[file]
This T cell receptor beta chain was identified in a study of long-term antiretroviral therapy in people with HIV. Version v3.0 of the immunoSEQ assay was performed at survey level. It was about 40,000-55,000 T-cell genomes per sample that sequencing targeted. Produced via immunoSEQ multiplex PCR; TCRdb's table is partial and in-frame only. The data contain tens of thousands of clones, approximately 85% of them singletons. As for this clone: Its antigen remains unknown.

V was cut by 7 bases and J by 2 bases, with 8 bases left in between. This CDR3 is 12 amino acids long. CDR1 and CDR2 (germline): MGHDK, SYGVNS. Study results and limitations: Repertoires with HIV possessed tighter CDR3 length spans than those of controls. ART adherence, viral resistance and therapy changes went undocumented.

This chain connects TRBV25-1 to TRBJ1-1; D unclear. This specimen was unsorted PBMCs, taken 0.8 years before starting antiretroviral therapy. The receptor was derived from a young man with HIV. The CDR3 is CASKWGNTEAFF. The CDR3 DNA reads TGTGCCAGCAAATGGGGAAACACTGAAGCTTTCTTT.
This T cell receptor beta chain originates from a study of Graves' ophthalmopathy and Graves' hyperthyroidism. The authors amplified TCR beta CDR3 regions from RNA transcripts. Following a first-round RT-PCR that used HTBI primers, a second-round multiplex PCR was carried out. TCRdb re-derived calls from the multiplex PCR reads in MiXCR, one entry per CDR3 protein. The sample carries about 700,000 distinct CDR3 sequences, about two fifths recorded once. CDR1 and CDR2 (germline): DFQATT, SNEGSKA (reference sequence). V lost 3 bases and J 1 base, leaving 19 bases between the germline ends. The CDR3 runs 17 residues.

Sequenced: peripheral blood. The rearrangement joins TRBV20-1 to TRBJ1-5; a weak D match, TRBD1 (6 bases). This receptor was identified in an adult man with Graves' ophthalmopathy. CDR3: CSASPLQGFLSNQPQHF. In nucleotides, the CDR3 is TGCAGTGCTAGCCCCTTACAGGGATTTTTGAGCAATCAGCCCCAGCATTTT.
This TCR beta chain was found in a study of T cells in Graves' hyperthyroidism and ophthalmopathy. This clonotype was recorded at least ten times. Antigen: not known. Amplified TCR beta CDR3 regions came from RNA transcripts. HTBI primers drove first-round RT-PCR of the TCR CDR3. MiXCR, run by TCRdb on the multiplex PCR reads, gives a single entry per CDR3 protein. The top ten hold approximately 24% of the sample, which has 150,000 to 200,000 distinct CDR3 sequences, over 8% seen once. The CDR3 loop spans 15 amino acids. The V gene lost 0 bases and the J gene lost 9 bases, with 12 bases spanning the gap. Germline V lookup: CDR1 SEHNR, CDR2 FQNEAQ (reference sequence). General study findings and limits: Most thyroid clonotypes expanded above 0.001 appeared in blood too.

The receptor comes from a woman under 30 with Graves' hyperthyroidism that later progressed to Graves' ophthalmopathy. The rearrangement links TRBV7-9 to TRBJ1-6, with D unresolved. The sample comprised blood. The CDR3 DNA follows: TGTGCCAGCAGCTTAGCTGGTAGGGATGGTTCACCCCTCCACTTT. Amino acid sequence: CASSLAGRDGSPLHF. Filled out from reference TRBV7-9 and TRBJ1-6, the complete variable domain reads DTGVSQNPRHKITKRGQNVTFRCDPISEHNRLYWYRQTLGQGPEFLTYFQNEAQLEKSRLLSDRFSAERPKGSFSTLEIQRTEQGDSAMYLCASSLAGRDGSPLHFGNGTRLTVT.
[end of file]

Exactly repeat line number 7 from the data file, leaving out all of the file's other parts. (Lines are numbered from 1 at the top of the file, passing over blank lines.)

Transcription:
The receptor comes from a woman under 30 with Graves' hyperthyroidism that later progressed to Graves' ophthalmopathy. The rearrangement links TRBV7-9 to TRBJ1-6, with D unresolved. The sample comprised blood. The CDR3 DNA follows: TGTGCCAGCAGCTTAGCTGGTAGGGATGGTTCACCCCTCCACTTT. Amino acid sequence: CASSLAGRDGSPLHF. Filled out from reference TRBV7-9 and TRBJ1-6, the complete variable domain reads DTGVSQNPRHKITKRGQNVTFRCDPISEHNRLYWYRQTLGQGPEFLTYFQNEAQLEKSRLLSDRFSAERPKGSFSTLEIQRTEQGDSAMYLCASSLAGRDGSPLHFGNGTRLTVT.